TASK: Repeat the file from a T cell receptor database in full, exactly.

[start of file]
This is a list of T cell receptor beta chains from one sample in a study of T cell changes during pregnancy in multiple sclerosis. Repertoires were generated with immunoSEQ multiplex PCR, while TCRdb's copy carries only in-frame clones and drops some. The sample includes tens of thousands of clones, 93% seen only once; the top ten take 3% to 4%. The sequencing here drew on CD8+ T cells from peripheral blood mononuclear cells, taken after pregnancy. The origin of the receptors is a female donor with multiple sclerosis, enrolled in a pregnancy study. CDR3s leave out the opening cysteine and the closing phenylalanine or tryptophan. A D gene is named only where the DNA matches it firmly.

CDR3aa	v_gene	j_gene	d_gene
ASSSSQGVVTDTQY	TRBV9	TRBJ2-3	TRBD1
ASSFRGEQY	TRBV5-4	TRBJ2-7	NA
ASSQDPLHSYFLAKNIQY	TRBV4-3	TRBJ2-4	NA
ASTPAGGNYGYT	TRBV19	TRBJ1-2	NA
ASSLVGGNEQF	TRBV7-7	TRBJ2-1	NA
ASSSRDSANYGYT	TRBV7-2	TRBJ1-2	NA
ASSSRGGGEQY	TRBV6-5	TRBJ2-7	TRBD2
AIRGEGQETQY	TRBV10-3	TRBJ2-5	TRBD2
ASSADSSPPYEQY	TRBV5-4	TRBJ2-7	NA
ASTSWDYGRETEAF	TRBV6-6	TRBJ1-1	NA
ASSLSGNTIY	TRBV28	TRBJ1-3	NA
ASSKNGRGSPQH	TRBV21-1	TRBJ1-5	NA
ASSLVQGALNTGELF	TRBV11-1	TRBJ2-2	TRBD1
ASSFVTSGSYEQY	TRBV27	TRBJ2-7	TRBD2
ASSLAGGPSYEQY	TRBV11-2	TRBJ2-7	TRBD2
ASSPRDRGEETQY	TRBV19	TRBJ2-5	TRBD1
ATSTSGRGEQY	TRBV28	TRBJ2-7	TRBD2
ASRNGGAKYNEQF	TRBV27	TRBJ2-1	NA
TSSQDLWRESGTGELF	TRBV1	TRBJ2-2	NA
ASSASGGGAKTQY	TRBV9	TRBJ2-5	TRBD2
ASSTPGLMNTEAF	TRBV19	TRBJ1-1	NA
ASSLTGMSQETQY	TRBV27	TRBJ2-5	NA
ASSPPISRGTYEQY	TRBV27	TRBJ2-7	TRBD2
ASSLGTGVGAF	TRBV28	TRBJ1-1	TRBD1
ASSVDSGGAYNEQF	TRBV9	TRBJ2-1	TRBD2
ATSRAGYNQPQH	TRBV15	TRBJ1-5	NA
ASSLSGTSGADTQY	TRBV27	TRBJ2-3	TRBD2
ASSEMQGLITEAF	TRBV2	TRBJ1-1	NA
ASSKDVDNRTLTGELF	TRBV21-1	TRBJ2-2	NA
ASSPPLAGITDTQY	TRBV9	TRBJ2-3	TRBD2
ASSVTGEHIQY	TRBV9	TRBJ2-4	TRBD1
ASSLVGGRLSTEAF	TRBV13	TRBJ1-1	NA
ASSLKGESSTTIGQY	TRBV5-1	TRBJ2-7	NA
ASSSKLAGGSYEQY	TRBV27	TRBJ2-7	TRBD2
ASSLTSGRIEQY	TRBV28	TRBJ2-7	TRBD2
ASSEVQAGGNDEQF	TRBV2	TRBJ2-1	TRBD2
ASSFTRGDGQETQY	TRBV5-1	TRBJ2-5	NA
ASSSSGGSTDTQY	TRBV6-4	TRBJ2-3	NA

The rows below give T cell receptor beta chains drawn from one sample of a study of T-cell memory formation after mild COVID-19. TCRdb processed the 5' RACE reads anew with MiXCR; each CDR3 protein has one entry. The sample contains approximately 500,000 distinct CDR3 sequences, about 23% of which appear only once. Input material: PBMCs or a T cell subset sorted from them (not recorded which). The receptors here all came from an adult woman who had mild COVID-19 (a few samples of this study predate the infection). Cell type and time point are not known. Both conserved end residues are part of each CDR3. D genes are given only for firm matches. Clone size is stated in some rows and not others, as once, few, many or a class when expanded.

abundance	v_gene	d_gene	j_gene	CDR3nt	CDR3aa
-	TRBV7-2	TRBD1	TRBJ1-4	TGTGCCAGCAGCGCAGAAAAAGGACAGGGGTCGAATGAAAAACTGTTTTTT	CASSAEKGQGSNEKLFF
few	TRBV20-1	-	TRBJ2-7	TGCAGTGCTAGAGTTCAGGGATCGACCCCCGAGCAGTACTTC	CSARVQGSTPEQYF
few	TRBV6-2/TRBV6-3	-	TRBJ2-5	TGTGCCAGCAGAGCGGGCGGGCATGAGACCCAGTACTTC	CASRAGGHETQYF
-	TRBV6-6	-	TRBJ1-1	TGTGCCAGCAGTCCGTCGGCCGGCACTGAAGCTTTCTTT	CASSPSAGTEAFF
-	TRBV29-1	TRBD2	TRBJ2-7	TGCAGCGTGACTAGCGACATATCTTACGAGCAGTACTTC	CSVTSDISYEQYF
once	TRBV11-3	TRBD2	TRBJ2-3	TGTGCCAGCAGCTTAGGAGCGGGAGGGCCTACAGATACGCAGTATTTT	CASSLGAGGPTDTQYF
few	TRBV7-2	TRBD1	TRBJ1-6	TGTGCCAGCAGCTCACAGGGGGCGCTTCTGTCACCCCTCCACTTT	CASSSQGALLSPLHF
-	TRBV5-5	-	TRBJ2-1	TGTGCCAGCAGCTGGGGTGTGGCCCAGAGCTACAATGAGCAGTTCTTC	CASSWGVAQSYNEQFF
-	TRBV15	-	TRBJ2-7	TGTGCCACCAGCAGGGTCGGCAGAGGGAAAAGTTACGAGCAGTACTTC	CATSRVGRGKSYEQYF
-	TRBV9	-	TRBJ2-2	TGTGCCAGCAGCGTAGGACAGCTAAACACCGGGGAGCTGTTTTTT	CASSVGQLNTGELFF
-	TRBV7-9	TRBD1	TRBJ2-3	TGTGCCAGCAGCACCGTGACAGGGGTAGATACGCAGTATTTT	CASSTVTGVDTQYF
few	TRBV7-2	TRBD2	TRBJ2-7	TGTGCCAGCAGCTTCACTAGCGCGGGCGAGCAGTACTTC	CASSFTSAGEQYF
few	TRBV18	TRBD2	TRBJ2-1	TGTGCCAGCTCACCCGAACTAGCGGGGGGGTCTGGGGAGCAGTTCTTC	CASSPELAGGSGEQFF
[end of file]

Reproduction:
This is a list of T cell receptor beta chains from one sample in a study of T cell changes during pregnancy in multiple sclerosis. Repertoires were generated with immunoSEQ multiplex PCR, while TCRdb's copy carries only in-frame clones and drops some. The sample includes tens of thousands of clones, 93% seen only once; the top ten take 3% to 4%. The sequencing here drew on CD8+ T cells from peripheral blood mononuclear cells, taken after pregnancy. The origin of the receptors is a female donor with multiple sclerosis, enrolled in a pregnancy study. CDR3s leave out the opening cysteine and the closing phenylalanine or tryptophan. A D gene is named only where the DNA matches it firmly.

CDR3aa	v_gene	j_gene	d_gene
ASSSSQGVVTDTQY	TRBV9	TRBJ2-3	TRBD1
ASSFRGEQY	TRBV5-4	TRBJ2-7	NA
ASSQDPLHSYFLAKNIQY	TRBV4-3	TRBJ2-4	NA
ASTPAGGNYGYT	TRBV19	TRBJ1-2	NA
ASSLVGGNEQF	TRBV7-7	TRBJ2-1	NA
ASSSRDSANYGYT	TRBV7-2	TRBJ1-2	NA
ASSSRGGGEQY	TRBV6-5	TRBJ2-7	TRBD2
AIRGEGQETQY	TRBV10-3	TRBJ2-5	TRBD2
ASSADSSPPYEQY	TRBV5-4	TRBJ2-7	NA
ASTSWDYGRETEAF	TRBV6-6	TRBJ1-1	NA
ASSLSGNTIY	TRBV28	TRBJ1-3	NA
ASSKNGRGSPQH	TRBV21-1	TRBJ1-5	NA
ASSLVQGALNTGELF	TRBV11-1	TRBJ2-2	TRBD1
ASSFVTSGSYEQY	TRBV27	TRBJ2-7	TRBD2
ASSLAGGPSYEQY	TRBV11-2	TRBJ2-7	TRBD2
ASSPRDRGEETQY	TRBV19	TRBJ2-5	TRBD1
ATSTSGRGEQY	TRBV28	TRBJ2-7	TRBD2
ASRNGGAKYNEQF	TRBV27	TRBJ2-1	NA
TSSQDLWRESGTGELF	TRBV1	TRBJ2-2	NA
ASSASGGGAKTQY	TRBV9	TRBJ2-5	TRBD2
ASSTPGLMNTEAF	TRBV19	TRBJ1-1	NA
ASSLTGMSQETQY	TRBV27	TRBJ2-5	NA
ASSPPISRGTYEQY	TRBV27	TRBJ2-7	TRBD2
ASSLGTGVGAF	TRBV28	TRBJ1-1	TRBD1
ASSVDSGGAYNEQF	TRBV9	TRBJ2-1	TRBD2
ATSRAGYNQPQH	TRBV15	TRBJ1-5	NA
ASSLSGTSGADTQY	TRBV27	TRBJ2-3	TRBD2
ASSEMQGLITEAF	TRBV2	TRBJ1-1	NA
ASSKDVDNRTLTGELF	TRBV21-1	TRBJ2-2	NA
ASSPPLAGITDTQY	TRBV9	TRBJ2-3	TRBD2
ASSVTGEHIQY	TRBV9	TRBJ2-4	TRBD1
ASSLVGGRLSTEAF	TRBV13	TRBJ1-1	NA
ASSLKGESSTTIGQY	TRBV5-1	TRBJ2-7	NA
ASSSKLAGGSYEQY	TRBV27	TRBJ2-7	TRBD2
ASSLTSGRIEQY	TRBV28	TRBJ2-7	TRBD2
ASSEVQAGGNDEQF	TRBV2	TRBJ2-1	TRBD2
ASSFTRGDGQETQY	TRBV5-1	TRBJ2-5	NA
ASSSSGGSTDTQY	TRBV6-4	TRBJ2-3	NA

The rows below give T cell receptor beta chains drawn from one sample of a study of T-cell memory formation after mild COVID-19. TCRdb processed the 5' RACE reads anew with MiXCR; each CDR3 protein has one entry. The sample contains approximately 500,000 distinct CDR3 sequences, about 23% of which appear only once. Input material: PBMCs or a T cell subset sorted from them (not recorded which). The receptors here all came from an adult woman who had mild COVID-19 (a few samples of this study predate the infection). Cell type and time point are not known. Both conserved end residues are part of each CDR3. D genes are given only for firm matches. Clone size is stated in some rows and not others, as once, few, many or a class when expanded.

abundance	v_gene	d_gene	j_gene	CDR3nt	CDR3aa
-	TRBV7-2	TRBD1	TRBJ1-4	TGTGCCAGCAGCGCAGAAAAAGGACAGGGGTCGAATGAAAAACTGTTTTTT	CASSAEKGQGSNEKLFF
few	TRBV20-1	-	TRBJ2-7	TGCAGTGCTAGAGTTCAGGGATCGACCCCCGAGCAGTACTTC	CSARVQGSTPEQYF
few	TRBV6-2/TRBV6-3	-	TRBJ2-5	TGTGCCAGCAGAGCGGGCGGGCATGAGACCCAGTACTTC	CASRAGGHETQYF
-	TRBV6-6	-	TRBJ1-1	TGTGCCAGCAGTCCGTCGGCCGGCACTGAAGCTTTCTTT	CASSPSAGTEAFF
-	TRBV29-1	TRBD2	TRBJ2-7	TGCAGCGTGACTAGCGACATATCTTACGAGCAGTACTTC	CSVTSDISYEQYF
once	TRBV11-3	TRBD2	TRBJ2-3	TGTGCCAGCAGCTTAGGAGCGGGAGGGCCTACAGATACGCAGTATTTT	CASSLGAGGPTDTQYF
few	TRBV7-2	TRBD1	TRBJ1-6	TGTGCCAGCAGCTCACAGGGGGCGCTTCTGTCACCCCTCCACTTT	CASSSQGALLSPLHF
-	TRBV5-5	-	TRBJ2-1	TGTGCCAGCAGCTGGGGTGTGGCCCAGAGCTACAATGAGCAGTTCTTC	CASSWGVAQSYNEQFF
-	TRBV15	-	TRBJ2-7	TGTGCCACCAGCAGGGTCGGCAGAGGGAAAAGTTACGAGCAGTACTTC	CATSRVGRGKSYEQYF
-	TRBV9	-	TRBJ2-2	TGTGCCAGCAGCGTAGGACAGCTAAACACCGGGGAGCTGTTTTTT	CASSVGQLNTGELFF
-	TRBV7-9	TRBD1	TRBJ2-3	TGTGCCAGCAGCACCGTGACAGGGGTAGATACGCAGTATTTT	CASSTVTGVDTQYF
few	TRBV7-2	TRBD2	TRBJ2-7	TGTGCCAGCAGCTTCACTAGCGCGGGCGAGCAGTACTTC	CASSFTSAGEQYF
few	TRBV18	TRBD2	TRBJ2-1	TGTGCCAGCTCACCCGAACTAGCGGGGGGGTCTGGGGAGCAGTTCTTC	CASSPELAGGSGEQFF